40 min / mp3 file
This in an excerpt from this book
Randomness is a concept used (and less formally) in mathematics to imply that there is no way to accurately predict an event (to know what will happen before it takes place) or to sense a trend. Anything that is randomly selected for no conscious purpose can be assumed to be simply by chance factor. An illustration of an occurrence random event is a financial windfall, a lottery win. A computer can generate lists of seemingly random numbers. It is difficult for humans to do the same, since the brain functions in patterns.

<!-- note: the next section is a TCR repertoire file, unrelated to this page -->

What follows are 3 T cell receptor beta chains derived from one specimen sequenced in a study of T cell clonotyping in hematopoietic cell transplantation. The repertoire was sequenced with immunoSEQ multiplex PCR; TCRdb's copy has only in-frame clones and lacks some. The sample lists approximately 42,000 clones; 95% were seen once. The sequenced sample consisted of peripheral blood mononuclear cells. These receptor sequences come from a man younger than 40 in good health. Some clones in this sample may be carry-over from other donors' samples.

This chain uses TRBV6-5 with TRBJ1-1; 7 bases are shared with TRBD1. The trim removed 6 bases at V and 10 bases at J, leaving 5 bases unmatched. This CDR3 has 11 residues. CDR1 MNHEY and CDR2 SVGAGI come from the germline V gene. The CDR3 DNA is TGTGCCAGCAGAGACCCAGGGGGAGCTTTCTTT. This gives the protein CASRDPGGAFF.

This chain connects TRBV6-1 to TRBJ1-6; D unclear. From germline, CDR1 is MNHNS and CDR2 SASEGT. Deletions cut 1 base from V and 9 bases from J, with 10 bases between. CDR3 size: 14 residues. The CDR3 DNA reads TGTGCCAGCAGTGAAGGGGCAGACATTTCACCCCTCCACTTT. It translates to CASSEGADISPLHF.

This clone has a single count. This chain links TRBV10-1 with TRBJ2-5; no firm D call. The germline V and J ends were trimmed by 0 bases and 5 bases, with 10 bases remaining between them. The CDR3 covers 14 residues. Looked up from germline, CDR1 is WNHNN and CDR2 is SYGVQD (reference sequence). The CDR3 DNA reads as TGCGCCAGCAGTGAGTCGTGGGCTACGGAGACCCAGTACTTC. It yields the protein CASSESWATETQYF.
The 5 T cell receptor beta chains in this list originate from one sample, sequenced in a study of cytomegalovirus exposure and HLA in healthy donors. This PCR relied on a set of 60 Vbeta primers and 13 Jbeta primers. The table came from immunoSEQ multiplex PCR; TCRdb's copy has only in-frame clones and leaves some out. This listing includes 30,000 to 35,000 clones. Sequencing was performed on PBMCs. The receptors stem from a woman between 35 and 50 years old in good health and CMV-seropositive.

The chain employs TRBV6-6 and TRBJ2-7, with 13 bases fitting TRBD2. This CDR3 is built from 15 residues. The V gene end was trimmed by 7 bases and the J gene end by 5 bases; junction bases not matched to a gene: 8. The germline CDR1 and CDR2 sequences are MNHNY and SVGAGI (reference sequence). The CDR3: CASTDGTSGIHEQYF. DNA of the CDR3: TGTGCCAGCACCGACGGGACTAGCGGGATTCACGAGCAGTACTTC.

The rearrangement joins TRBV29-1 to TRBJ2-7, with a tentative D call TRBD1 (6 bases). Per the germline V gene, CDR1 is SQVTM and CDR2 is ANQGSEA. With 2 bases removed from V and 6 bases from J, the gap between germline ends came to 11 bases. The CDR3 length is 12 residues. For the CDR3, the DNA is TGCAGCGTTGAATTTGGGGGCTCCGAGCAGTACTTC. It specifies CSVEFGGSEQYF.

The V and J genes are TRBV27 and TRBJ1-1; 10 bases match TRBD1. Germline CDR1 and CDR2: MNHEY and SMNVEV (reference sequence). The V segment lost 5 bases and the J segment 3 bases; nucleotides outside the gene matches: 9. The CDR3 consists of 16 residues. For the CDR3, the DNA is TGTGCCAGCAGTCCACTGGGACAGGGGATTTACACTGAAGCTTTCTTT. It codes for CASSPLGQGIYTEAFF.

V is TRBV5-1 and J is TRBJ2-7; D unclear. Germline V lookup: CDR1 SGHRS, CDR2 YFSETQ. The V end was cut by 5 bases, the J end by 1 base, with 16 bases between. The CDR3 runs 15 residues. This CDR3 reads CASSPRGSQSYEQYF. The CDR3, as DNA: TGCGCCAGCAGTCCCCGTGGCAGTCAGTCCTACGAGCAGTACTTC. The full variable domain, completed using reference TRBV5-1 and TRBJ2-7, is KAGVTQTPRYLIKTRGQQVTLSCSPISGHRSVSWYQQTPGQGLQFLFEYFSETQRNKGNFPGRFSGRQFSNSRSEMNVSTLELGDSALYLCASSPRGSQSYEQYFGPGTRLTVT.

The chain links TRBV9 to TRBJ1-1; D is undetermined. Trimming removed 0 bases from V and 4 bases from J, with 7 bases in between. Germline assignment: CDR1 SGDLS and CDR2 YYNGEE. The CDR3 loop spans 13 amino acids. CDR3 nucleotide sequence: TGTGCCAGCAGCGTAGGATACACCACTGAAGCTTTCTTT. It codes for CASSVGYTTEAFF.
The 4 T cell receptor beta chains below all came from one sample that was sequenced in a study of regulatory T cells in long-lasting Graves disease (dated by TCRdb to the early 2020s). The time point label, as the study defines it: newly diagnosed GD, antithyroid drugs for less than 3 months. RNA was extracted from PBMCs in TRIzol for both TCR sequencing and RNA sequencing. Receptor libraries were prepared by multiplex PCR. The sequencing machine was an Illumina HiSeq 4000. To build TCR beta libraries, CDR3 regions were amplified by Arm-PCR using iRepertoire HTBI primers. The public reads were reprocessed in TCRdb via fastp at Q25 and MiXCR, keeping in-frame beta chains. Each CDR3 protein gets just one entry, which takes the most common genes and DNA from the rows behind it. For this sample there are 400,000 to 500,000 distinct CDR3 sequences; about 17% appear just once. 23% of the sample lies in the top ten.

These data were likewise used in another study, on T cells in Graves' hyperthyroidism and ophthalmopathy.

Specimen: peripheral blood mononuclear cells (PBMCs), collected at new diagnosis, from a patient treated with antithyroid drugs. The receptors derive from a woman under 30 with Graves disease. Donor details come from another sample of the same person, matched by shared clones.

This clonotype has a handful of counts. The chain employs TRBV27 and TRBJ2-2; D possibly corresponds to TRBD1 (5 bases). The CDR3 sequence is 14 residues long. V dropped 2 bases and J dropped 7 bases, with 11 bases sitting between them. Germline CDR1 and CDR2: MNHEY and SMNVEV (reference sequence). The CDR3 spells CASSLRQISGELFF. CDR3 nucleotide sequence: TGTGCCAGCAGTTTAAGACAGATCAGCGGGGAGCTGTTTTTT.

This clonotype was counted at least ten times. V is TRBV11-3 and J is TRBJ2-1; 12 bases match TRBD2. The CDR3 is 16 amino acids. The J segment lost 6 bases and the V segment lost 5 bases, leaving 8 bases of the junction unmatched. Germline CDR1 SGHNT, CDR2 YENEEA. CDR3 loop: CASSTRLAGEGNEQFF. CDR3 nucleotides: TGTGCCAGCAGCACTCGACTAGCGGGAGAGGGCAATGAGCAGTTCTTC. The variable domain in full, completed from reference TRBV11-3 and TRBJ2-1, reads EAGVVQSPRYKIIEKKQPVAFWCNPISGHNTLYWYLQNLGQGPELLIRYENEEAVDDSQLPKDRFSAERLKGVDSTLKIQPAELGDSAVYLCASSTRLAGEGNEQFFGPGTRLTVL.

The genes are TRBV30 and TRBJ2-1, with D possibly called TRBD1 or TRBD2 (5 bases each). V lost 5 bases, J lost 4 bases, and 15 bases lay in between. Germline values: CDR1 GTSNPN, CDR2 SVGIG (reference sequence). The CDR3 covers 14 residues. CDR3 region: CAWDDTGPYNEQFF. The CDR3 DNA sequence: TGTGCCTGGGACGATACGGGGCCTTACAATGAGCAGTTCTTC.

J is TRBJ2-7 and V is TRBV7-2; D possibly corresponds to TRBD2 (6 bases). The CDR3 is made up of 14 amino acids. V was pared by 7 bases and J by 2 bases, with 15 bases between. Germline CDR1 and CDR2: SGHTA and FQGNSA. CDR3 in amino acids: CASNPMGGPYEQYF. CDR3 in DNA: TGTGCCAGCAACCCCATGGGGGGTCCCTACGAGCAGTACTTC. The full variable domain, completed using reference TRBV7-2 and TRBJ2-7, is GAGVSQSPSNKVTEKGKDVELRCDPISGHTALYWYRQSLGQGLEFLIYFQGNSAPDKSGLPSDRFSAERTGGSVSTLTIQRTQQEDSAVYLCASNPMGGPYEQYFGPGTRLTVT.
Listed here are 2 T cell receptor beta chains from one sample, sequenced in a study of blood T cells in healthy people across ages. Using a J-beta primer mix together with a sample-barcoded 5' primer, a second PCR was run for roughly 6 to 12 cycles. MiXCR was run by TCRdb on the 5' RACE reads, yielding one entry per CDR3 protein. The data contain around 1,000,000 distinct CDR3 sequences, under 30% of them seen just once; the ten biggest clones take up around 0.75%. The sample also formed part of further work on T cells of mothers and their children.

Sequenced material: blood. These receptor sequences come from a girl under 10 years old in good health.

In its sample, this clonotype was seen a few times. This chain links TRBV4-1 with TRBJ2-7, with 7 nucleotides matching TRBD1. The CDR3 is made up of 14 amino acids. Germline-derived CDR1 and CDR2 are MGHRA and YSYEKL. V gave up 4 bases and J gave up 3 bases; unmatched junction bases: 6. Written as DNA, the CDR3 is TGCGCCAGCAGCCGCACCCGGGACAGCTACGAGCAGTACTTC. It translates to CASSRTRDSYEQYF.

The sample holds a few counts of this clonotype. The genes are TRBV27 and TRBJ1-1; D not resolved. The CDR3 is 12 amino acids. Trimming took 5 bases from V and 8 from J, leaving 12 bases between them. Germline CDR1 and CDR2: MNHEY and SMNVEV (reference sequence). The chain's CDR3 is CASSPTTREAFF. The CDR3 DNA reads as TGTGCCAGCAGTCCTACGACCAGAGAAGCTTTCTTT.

If someone is asked to keep repeating heads or tails at random, a considerate human observer or a reasonably programmed computer may eventually tell which one the person is likely to say next because the computer recognizes the patterns. The user can click on Random Page on a website such as English Wikipedia to get a random article. The odds of being on anyone’s webpage are the same as on every other webpage.
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